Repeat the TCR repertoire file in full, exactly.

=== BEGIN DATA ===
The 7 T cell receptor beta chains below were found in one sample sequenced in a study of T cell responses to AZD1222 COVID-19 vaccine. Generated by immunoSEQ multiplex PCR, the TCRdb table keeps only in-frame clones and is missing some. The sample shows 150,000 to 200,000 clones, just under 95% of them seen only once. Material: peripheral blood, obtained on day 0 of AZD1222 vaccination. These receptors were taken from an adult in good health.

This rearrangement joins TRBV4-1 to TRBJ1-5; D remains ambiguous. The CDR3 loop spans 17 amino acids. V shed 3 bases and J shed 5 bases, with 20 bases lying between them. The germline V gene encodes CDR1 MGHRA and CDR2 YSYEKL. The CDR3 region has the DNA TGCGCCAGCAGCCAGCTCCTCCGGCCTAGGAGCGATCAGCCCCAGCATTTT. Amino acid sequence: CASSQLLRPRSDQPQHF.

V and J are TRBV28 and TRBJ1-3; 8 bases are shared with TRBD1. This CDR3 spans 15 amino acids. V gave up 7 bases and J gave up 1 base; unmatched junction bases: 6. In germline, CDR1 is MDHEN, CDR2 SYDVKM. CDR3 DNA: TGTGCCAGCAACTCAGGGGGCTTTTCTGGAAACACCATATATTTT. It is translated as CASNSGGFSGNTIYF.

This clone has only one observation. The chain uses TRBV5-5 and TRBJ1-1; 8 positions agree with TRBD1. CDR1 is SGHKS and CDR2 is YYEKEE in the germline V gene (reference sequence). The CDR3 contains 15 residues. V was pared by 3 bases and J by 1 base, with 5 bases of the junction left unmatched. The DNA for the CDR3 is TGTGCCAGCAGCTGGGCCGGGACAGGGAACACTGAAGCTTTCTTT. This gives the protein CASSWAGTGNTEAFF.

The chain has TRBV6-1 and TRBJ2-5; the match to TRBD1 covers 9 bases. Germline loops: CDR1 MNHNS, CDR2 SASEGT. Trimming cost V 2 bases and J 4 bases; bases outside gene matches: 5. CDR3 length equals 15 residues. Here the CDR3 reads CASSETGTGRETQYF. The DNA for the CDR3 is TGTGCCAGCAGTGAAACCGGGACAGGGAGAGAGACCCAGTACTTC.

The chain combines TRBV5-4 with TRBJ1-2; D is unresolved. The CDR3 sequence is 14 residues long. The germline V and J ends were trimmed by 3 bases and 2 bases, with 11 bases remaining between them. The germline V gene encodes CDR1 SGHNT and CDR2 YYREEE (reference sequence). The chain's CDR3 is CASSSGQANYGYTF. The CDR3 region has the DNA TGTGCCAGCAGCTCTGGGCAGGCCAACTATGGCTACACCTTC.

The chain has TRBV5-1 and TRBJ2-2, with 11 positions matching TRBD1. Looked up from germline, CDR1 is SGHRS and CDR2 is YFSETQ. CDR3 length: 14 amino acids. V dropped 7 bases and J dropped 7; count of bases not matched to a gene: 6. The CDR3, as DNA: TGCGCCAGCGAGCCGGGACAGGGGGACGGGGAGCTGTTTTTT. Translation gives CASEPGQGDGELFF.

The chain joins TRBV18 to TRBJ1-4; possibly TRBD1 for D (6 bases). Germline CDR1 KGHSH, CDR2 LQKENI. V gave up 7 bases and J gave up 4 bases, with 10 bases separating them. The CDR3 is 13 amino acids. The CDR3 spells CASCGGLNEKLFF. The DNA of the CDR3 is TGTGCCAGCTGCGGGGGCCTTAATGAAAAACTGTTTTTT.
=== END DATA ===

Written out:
The 7 T cell receptor beta chains below were found in one sample sequenced in a study of T cell responses to AZD1222 COVID-19 vaccine. Generated by immunoSEQ multiplex PCR, the TCRdb table keeps only in-frame clones and is missing some. The sample shows 150,000 to 200,000 clones, just under 95% of them seen only once. Material: peripheral blood, obtained on day 0 of AZD1222 vaccination. These receptors were taken from an adult in good health.

This rearrangement joins TRBV4-1 to TRBJ1-5; D remains ambiguous. The CDR3 loop spans 17 amino acids. V shed 3 bases and J shed 5 bases, with 20 bases lying between them. The germline V gene encodes CDR1 MGHRA and CDR2 YSYEKL. The CDR3 region has the DNA TGCGCCAGCAGCCAGCTCCTCCGGCCTAGGAGCGATCAGCCCCAGCATTTT. Amino acid sequence: CASSQLLRPRSDQPQHF.

V and J are TRBV28 and TRBJ1-3; 8 bases are shared with TRBD1. This CDR3 spans 15 amino acids. V gave up 7 bases and J gave up 1 base; unmatched junction bases: 6. In germline, CDR1 is MDHEN, CDR2 SYDVKM. CDR3 DNA: TGTGCCAGCAACTCAGGGGGCTTTTCTGGAAACACCATATATTTT. It is translated as CASNSGGFSGNTIYF.

This clone has only one observation. The chain uses TRBV5-5 and TRBJ1-1; 8 positions agree with TRBD1. CDR1 is SGHKS and CDR2 is YYEKEE in the germline V gene (reference sequence). The CDR3 contains 15 residues. V was pared by 3 bases and J by 1 base, with 5 bases of the junction left unmatched. The DNA for the CDR3 is TGTGCCAGCAGCTGGGCCGGGACAGGGAACACTGAAGCTTTCTTT. This gives the protein CASSWAGTGNTEAFF.

The chain has TRBV6-1 and TRBJ2-5; the match to TRBD1 covers 9 bases. Germline loops: CDR1 MNHNS, CDR2 SASEGT. Trimming cost V 2 bases and J 4 bases; bases outside gene matches: 5. CDR3 length equals 15 residues. Here the CDR3 reads CASSETGTGRETQYF. The DNA for the CDR3 is TGTGCCAGCAGTGAAACCGGGACAGGGAGAGAGACCCAGTACTTC.

The chain combines TRBV5-4 with TRBJ1-2; D is unresolved. The CDR3 sequence is 14 residues long. The germline V and J ends were trimmed by 3 bases and 2 bases, with 11 bases remaining between them. The germline V gene encodes CDR1 SGHNT and CDR2 YYREEE (reference sequence). The chain's CDR3 is CASSSGQANYGYTF. The CDR3 region has the DNA TGTGCCAGCAGCTCTGGGCAGGCCAACTATGGCTACACCTTC.

The chain has TRBV5-1 and TRBJ2-2, with 11 positions matching TRBD1. Looked up from germline, CDR1 is SGHRS and CDR2 is YFSETQ. CDR3 length: 14 amino acids. V dropped 7 bases and J dropped 7; count of bases not matched to a gene: 6. The CDR3, as DNA: TGCGCCAGCGAGCCGGGACAGGGGGACGGGGAGCTGTTTTTT. Translation gives CASEPGQGDGELFF.

The chain joins TRBV18 to TRBJ1-4; possibly TRBD1 for D (6 bases). Germline CDR1 KGHSH, CDR2 LQKENI. V gave up 7 bases and J gave up 4 bases, with 10 bases separating them. The CDR3 is 13 amino acids. The CDR3 spells CASCGGLNEKLFF. The DNA of the CDR3 is TGTGCCAGCTGCGGGGGCCTTAATGAAAAACTGTTTTTT.